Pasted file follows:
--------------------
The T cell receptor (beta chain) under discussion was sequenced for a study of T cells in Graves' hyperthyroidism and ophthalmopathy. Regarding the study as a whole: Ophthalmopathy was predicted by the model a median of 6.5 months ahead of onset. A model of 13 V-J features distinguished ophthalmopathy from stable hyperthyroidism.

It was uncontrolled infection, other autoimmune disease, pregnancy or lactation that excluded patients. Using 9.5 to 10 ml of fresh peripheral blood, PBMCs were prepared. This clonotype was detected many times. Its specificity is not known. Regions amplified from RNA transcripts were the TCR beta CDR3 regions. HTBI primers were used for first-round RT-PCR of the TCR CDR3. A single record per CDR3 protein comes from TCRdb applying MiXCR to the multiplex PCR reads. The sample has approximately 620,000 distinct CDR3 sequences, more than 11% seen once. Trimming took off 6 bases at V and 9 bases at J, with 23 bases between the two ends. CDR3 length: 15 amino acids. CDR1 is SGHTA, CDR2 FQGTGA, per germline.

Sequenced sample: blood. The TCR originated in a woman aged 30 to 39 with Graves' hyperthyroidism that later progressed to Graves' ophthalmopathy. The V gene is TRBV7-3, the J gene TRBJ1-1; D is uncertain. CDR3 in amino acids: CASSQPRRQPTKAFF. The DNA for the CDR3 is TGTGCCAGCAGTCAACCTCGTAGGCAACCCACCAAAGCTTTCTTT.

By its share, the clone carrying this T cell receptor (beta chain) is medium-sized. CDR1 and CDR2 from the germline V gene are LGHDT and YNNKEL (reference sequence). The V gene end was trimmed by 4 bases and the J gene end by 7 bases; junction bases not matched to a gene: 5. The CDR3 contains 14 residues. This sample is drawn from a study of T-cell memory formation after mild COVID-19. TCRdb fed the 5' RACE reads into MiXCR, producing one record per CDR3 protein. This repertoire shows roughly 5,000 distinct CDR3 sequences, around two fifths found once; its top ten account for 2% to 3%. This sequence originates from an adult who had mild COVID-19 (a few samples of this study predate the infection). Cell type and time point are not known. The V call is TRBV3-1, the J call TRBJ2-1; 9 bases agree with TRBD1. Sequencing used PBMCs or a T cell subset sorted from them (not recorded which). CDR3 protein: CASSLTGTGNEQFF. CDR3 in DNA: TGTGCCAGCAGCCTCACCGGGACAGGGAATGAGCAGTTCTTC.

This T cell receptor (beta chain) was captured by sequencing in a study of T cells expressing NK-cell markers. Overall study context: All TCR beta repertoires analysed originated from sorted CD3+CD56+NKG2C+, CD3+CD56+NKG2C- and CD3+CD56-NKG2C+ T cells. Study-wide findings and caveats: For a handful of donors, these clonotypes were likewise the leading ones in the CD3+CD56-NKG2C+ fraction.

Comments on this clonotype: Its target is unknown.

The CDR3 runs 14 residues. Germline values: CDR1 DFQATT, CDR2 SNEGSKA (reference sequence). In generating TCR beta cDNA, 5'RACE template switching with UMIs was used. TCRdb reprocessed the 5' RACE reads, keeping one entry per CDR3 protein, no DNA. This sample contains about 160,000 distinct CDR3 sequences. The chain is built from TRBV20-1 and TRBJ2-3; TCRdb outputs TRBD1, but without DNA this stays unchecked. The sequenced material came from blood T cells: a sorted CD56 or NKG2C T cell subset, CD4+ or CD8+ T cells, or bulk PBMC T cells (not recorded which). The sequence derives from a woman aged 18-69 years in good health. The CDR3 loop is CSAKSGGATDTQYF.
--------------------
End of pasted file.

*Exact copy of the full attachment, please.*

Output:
The T cell receptor (beta chain) under discussion was sequenced for a study of T cells in Graves' hyperthyroidism and ophthalmopathy. Regarding the study as a whole: Ophthalmopathy was predicted by the model a median of 6.5 months ahead of onset. A model of 13 V-J features distinguished ophthalmopathy from stable hyperthyroidism.

It was uncontrolled infection, other autoimmune disease, pregnancy or lactation that excluded patients. Using 9.5 to 10 ml of fresh peripheral blood, PBMCs were prepared. This clonotype was detected many times. Its specificity is not known. Regions amplified from RNA transcripts were the TCR beta CDR3 regions. HTBI primers were used for first-round RT-PCR of the TCR CDR3. A single record per CDR3 protein comes from TCRdb applying MiXCR to the multiplex PCR reads. The sample has approximately 620,000 distinct CDR3 sequences, more than 11% seen once. Trimming took off 6 bases at V and 9 bases at J, with 23 bases between the two ends. CDR3 length: 15 amino acids. CDR1 is SGHTA, CDR2 FQGTGA, per germline.

Sequenced sample: blood. The TCR originated in a woman aged 30 to 39 with Graves' hyperthyroidism that later progressed to Graves' ophthalmopathy. The V gene is TRBV7-3, the J gene TRBJ1-1; D is uncertain. CDR3 in amino acids: CASSQPRRQPTKAFF. The DNA for the CDR3 is TGTGCCAGCAGTCAACCTCGTAGGCAACCCACCAAAGCTTTCTTT.

By its share, the clone carrying this T cell receptor (beta chain) is medium-sized. CDR1 and CDR2 from the germline V gene are LGHDT and YNNKEL (reference sequence). The V gene end was trimmed by 4 bases and the J gene end by 7 bases; junction bases not matched to a gene: 5. The CDR3 contains 14 residues. This sample is drawn from a study of T-cell memory formation after mild COVID-19. TCRdb fed the 5' RACE reads into MiXCR, producing one record per CDR3 protein. This repertoire shows roughly 5,000 distinct CDR3 sequences, around two fifths found once; its top ten account for 2% to 3%. This sequence originates from an adult who had mild COVID-19 (a few samples of this study predate the infection). Cell type and time point are not known. The V call is TRBV3-1, the J call TRBJ2-1; 9 bases agree with TRBD1. Sequencing used PBMCs or a T cell subset sorted from them (not recorded which). CDR3 protein: CASSLTGTGNEQFF. CDR3 in DNA: TGTGCCAGCAGCCTCACCGGGACAGGGAATGAGCAGTTCTTC.

This T cell receptor (beta chain) was captured by sequencing in a study of T cells expressing NK-cell markers. Overall study context: All TCR beta repertoires analysed originated from sorted CD3+CD56+NKG2C+, CD3+CD56+NKG2C- and CD3+CD56-NKG2C+ T cells. Study-wide findings and caveats: For a handful of donors, these clonotypes were likewise the leading ones in the CD3+CD56-NKG2C+ fraction.

Comments on this clonotype: Its target is unknown.

The CDR3 runs 14 residues. Germline values: CDR1 DFQATT, CDR2 SNEGSKA (reference sequence). In generating TCR beta cDNA, 5'RACE template switching with UMIs was used. TCRdb reprocessed the 5' RACE reads, keeping one entry per CDR3 protein, no DNA. This sample contains about 160,000 distinct CDR3 sequences. The chain is built from TRBV20-1 and TRBJ2-3; TCRdb outputs TRBD1, but without DNA this stays unchecked. The sequenced material came from blood T cells: a sorted CD56 or NKG2C T cell subset, CD4+ or CD8+ T cells, or bulk PBMC T cells (not recorded which). The sequence derives from a woman aged 18-69 years in good health. The CDR3 loop is CSAKSGGATDTQYF.